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February 23, 2022
Renowned Hard Worker Welcomes Haygain as an Easy Addition to Healthy Horse Care
By Kim Miller | Equestrian Writer
Pan Am Games gold medalist Sarah Lockman Tubman knew that her horses would love and benefit from Haygain Steamed Hay. She wasn’t so sure her barn staff would feel the same.
“I thought it might be another hoop for my poor employees to jump through,” she acknowledges of her expert, but small staff. “But it was so simple. The chest is easy to maintain. That’s huge when something that is so great for the horses is also so easy to do.”
The native California dressage rider began as an eventer. She noticed her friends from that discipline adding Haygain to their horses’ program some time ago and the more recent adoption of her contemporaries on the international dressage circuit.
“It’s smart to look at what eventers do as far as conditioning their horses and supporting their respiratory health,” Sarah observes. “Going cross-country, you can’t leave anything to chance.”
While dressage doesn’t pose the same physical risks as cross-country, a horse that can’t fully capitalize on the oxygen capacity of its lungs might scrimp on extensions or peter out in piaffe. Percentage point fractions separate placings and qualifying scores, so a small compromise of performance has big consequences. Many veterinarians consider Irritation-triggered inflammation in the respiratory tract the top performance limiter in otherwise sound horses.
Haygain’s patented hay steaming process reduces up to 99% of the dust, mold, bacteria and other allergens commonly found even in hay of good nutrient content. These are the main causes of respiratory challenges that affect over 80% of active sport horses, often without obvious symptoms.
A Dramatic Decade
April 1, 2012 marks the date Sarah stepped out on her own as a professional and “odyssey” is the only word for her ensuing adventures. Pony Club days in northern Nevada, running a 50-horse sales and training barn in California and an out-of-the-blue phone call that changed her career trajectory sometimes seem events of only yesterday.
Even with today’s smaller stable of horses, Sarah still warrants her reputation as one of the hardest working horse people in the sport. The quality of her work ethic is matched only by the quality of her compassion and open-mindedness, toward horses and their people.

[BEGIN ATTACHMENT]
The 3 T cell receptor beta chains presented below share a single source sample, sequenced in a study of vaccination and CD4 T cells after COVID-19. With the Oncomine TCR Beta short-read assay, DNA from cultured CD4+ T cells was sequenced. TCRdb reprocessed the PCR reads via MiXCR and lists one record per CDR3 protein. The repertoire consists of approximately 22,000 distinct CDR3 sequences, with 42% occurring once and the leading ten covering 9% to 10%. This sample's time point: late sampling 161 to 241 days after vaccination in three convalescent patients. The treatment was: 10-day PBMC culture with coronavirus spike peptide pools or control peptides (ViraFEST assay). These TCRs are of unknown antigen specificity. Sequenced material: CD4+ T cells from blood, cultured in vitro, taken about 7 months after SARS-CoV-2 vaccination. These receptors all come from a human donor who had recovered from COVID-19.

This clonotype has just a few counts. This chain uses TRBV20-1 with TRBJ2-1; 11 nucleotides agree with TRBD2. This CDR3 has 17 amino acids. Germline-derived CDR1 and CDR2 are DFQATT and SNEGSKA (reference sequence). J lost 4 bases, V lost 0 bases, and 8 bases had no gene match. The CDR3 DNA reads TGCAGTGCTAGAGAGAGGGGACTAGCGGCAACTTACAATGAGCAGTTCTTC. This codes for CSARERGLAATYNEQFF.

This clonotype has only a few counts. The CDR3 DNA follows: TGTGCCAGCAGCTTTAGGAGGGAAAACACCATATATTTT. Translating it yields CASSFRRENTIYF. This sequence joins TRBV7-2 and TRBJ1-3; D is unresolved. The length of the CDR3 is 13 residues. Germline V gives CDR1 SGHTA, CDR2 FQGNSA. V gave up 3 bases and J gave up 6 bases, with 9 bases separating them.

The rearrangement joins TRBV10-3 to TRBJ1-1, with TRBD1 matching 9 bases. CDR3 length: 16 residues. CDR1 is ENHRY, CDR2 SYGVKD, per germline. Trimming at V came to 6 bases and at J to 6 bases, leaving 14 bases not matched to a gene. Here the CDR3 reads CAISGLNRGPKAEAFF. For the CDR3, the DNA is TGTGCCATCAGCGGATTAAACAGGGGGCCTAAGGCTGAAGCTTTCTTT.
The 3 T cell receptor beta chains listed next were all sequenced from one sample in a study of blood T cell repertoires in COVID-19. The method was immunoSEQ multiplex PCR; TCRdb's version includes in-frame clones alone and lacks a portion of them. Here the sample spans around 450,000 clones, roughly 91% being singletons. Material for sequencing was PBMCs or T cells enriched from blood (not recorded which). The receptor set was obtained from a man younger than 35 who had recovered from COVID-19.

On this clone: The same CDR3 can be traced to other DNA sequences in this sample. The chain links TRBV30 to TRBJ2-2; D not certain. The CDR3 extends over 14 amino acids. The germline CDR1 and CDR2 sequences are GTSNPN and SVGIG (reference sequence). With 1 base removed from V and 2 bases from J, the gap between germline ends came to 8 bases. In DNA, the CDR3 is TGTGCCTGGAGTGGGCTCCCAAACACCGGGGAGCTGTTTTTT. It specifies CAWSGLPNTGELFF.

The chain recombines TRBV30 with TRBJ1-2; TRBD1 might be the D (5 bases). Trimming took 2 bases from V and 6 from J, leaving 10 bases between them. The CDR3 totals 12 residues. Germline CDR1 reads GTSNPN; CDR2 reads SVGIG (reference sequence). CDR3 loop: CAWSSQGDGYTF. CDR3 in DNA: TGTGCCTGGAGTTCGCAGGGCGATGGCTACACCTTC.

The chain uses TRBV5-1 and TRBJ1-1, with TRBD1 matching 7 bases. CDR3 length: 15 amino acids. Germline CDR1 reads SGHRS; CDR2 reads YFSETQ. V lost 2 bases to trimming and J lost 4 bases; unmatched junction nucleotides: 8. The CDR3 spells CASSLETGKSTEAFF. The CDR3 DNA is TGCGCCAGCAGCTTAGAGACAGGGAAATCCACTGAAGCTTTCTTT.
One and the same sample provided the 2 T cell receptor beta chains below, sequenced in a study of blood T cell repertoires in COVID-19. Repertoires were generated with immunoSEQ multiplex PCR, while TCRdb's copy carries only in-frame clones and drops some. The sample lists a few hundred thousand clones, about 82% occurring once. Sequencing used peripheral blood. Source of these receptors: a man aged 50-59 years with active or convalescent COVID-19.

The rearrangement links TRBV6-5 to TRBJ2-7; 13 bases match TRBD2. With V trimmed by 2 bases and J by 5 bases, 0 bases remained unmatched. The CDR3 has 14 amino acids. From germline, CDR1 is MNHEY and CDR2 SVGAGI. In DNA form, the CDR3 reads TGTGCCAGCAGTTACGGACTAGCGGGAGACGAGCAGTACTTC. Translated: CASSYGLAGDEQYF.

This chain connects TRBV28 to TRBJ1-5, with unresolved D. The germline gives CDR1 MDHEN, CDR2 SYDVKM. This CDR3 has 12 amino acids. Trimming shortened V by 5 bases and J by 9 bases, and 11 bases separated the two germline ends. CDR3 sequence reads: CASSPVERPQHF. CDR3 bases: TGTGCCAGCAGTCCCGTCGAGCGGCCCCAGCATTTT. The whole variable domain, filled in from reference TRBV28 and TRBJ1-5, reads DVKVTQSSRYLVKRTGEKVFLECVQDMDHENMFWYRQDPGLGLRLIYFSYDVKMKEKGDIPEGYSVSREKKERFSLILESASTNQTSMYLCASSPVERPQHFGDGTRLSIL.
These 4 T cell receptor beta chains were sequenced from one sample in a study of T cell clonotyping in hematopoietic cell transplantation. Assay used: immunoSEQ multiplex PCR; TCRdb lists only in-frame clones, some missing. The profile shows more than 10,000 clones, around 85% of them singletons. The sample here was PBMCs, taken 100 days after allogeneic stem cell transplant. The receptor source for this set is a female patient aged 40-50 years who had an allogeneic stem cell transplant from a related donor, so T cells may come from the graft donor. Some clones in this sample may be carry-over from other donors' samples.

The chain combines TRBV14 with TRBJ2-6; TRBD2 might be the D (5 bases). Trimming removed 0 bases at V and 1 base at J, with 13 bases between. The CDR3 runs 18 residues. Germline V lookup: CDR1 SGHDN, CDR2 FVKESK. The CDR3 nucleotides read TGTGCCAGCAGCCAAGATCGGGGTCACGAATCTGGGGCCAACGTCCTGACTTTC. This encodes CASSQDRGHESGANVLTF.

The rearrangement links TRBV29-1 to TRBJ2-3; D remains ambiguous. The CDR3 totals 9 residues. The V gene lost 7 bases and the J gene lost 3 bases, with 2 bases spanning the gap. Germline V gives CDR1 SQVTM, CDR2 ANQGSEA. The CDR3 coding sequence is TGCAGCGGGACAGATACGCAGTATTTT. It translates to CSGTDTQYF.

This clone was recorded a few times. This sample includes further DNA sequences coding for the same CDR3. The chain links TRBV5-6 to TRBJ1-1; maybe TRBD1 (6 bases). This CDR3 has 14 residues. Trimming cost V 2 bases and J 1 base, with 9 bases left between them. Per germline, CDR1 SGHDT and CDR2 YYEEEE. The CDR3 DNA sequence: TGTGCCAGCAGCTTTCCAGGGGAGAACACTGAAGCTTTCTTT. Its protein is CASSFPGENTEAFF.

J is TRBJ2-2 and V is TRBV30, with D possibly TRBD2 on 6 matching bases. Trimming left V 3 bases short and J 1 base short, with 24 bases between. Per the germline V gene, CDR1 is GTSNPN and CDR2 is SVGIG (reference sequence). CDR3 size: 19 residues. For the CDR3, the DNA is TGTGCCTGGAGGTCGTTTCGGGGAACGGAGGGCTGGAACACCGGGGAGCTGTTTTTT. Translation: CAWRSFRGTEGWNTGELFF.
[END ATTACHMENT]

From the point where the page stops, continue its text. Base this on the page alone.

She’s given free clinics to young Pony Clubbers and offered a kind word and helping hand to many. One day, she listened patiently as a horse newbie stranger called to say he’d purchased a Friesian sight unseen and asked if she could help.
“Yes,” Sarah said.
The caller was Jerry Ibanez and the horse was Tailing, who Sarah brought along to Prix St. Georges success. In the process, the new owner recognized Sarah as someone special and decided to back her in pursuing dreams of international level competition. That led to purchasing talented prospects in Europe. These included First Apple, Sarah’s partner in individual and team dressage gold at the 2019 Pan Am Games in Peru.
Like the literary odyssey, Sarah’s journey has had its challenges: A barn fire and long-term relocation at two stables preceded her settling in at Summit Farm in Southern California’s Murrieta. And, only three months after the Pan Am Games, Jerry Ibanez passed away suddenly and too soon.
“Jerry was definitely somebody who was too good to be true,” she reflects. “I was so fortunate to have him take a leap of faith in me. And I am so fortunate that his family recognized how important the horses were to him and has started to fall in love with the sport. His passing was a horrible thing.
“When things in life go the wrong way, you just have to find a way to make a positive turn.” Sarah continues to campaign First Apple and other Summit Farm rising stars and has expanded her program to take on a select few prospects, sales horses and clients.
Throughout her journey, she’s been gratified to keep her friends and fans from the early days. Her 45,000 Instagram followers include those who’ve “stuck with me all along and message me all the time,” Sarah shares.
“I don’t see myself as an ‘influencer,’ per se. But I’d like to be a mentor to young people and adult amateurs and to show them the insider aspects of living this life. It’s not the life of the rich and famous, but a real girl that is up at 5 a.m, cleaning the stalls and doing the other barn chores. It’s important that this sport doesn’t turn an elitist sport. We are at the top of the sport and we handle all our own horses. We are real horse people who happen to be lucky enough to ride some very talented horses.”
So it’s not just the staff that appreciate Haygain’s ease of operation. “I run the Haygain. Lee runs the Haygain. We all do it and it’s easy!”
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